Subscribe to our newsletter

Megayachts

Driving Force Page 3

Lürssen’s Phoenix By Diane M. Byrne — February 2005

Driving Force

20 Years Ago

   


 More of this Feature

• Part 1: Lürssen’s Phoenix
• Part 2: Lürssen’s Phoenix
• 20 Years Ago
• Lürssen’s Phoenix Specs
• Lürssen’s Phoenix Photo Gallery

 Related Resources
• Megayacht Index

 Elsewhere on the Web
• Lürssen

It may be hard to imagine, given the size of the megayachts (more like überyachts) Lürssen is turning out today, but at 110 feet, Falco, pictured here, was an astounding length for any yacht when construction began in the mid-1980’s. Most so-called megayachts being built worldwide at the time barely crossed the 100-foot threshold. Also different was her hull form. To ensure comfort and stability while she achieved her reported 27-knot top speed, the yard employed the same round-bilge, semiplaning hull design that it had developed for its naval-ship-building sector.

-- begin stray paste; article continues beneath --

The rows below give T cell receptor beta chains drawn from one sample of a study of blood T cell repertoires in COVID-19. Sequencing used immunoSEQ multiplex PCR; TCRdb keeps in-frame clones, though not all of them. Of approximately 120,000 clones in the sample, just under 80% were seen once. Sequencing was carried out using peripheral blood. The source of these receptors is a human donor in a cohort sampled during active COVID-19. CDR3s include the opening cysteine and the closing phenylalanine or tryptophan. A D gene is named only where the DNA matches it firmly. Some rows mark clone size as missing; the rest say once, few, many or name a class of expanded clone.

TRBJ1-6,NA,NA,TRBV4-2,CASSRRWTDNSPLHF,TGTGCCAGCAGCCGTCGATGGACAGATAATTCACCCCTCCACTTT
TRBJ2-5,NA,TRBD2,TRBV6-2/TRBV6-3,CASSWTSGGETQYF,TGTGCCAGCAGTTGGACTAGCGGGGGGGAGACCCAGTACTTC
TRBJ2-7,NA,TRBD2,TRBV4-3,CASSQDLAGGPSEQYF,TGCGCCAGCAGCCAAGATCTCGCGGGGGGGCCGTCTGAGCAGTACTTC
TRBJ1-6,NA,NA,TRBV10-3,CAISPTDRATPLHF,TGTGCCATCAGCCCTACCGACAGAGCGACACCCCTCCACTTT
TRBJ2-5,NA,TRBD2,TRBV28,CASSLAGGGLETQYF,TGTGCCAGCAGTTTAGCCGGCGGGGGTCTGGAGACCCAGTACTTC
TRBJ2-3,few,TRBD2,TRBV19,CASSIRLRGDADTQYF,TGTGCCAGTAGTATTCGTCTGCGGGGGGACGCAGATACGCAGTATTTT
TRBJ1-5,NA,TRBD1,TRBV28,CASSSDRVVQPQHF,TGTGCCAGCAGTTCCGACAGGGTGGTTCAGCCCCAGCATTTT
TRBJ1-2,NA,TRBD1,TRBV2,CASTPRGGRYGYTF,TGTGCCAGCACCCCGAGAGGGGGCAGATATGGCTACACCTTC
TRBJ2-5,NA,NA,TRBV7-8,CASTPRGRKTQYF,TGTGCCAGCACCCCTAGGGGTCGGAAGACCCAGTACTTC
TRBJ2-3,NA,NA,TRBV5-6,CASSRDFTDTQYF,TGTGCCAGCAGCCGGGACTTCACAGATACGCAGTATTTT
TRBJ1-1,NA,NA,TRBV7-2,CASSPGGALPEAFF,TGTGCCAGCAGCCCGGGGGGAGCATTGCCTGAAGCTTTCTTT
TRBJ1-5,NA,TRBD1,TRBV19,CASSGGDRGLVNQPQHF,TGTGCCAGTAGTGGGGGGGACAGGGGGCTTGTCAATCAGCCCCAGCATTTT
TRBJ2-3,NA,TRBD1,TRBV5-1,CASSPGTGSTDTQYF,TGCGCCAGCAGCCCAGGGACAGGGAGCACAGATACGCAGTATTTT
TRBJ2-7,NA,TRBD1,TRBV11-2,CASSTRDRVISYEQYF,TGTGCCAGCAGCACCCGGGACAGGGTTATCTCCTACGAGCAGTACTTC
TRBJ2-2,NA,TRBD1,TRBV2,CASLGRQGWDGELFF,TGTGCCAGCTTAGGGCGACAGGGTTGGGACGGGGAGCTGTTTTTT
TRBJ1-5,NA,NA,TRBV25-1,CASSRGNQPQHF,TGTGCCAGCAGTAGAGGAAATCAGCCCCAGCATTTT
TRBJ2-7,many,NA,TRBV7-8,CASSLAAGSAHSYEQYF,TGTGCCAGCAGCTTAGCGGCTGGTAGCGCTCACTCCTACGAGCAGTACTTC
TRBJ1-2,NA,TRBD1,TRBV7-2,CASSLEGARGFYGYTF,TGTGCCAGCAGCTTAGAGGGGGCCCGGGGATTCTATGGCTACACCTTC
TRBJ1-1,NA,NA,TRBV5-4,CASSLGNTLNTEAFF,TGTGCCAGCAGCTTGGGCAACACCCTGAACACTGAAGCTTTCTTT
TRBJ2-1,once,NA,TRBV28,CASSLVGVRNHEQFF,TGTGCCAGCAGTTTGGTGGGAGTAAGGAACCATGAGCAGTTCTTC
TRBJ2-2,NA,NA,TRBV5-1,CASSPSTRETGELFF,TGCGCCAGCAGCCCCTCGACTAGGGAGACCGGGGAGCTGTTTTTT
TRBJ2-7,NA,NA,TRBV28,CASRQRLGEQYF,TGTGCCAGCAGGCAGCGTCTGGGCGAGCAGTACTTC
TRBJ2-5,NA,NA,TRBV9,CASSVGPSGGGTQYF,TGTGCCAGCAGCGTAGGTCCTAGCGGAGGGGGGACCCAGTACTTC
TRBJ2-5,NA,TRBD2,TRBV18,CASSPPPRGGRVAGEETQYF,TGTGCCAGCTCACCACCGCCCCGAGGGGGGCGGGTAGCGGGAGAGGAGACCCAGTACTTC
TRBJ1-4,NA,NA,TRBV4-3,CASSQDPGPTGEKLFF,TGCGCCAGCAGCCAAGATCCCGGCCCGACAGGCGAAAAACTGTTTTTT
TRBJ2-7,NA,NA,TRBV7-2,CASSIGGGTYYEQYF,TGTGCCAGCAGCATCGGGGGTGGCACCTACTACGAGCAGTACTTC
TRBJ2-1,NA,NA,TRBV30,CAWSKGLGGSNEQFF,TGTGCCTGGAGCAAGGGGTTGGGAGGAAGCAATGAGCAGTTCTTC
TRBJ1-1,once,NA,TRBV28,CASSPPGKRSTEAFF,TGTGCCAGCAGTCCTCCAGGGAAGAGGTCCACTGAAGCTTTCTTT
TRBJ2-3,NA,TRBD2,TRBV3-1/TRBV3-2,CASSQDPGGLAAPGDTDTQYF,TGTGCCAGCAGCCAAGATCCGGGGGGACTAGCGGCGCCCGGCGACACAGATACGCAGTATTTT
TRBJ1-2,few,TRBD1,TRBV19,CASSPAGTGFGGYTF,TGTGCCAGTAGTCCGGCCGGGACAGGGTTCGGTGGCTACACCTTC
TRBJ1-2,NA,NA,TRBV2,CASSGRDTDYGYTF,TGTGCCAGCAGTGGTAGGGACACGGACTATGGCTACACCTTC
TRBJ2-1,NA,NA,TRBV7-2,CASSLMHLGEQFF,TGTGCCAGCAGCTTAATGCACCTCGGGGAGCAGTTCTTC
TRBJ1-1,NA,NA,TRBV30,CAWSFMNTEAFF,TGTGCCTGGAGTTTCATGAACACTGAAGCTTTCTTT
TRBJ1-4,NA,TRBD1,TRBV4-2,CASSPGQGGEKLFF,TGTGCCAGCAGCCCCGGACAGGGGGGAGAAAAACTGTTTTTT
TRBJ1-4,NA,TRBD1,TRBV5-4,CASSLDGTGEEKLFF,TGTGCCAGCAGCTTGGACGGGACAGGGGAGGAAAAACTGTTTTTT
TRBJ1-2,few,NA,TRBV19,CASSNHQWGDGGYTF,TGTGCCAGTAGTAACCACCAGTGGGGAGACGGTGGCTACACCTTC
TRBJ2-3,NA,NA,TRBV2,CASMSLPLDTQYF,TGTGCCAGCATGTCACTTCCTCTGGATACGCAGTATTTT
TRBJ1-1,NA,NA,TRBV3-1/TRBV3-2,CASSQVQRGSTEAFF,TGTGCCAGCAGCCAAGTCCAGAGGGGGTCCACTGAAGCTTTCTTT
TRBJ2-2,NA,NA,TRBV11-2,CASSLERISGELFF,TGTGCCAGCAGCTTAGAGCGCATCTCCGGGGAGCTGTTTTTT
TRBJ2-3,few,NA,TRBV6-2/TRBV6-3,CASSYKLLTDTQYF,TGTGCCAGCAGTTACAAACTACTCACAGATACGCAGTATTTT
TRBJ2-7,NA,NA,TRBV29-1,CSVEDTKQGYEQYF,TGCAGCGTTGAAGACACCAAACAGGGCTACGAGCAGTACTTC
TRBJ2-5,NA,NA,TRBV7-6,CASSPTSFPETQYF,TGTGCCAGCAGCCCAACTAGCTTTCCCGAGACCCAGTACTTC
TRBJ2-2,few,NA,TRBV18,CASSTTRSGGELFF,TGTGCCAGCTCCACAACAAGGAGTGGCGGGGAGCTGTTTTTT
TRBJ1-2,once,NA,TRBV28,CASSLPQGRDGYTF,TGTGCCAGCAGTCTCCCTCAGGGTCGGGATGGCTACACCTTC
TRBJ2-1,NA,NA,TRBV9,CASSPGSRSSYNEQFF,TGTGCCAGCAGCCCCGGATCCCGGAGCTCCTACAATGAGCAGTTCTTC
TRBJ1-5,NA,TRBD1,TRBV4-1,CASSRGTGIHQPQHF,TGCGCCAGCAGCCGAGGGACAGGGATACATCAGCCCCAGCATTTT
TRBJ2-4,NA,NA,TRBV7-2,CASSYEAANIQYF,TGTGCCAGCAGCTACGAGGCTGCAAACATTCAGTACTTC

But that was nothing new for this German yard. To truly put things into perspective, you need to go back to 1875, when a man named Friedrich Lürssen founded Friedrich Lürssen Werft GmbH & Co. and averred, “My firm shall be known as the leader in both quality and performance.” He wasted no time in fulfilling his goal: One year later, with the help of Gottlieb Daimler and Wilhelm Maybach, he developed the first power-driven boat. Since that time more than 13,000 vessels of all shapes and sizes, from mine hunters to megayachts, have launched down the Lürssen ways.

There’s no telling whether Falco’s original owner knew she’d be a part of history. What is certain, however, is that she’s still actively cruising, now known as Allegra.

And no doubt, somewhere, Friedrich Lürssen is smiling. —D.M.B.

Next page > Phoenix Specs > Page 1, 2, 3, 4, 5

This article originally appeared in the January 2005 issue of Power & Motoryacht magazine.

Related Features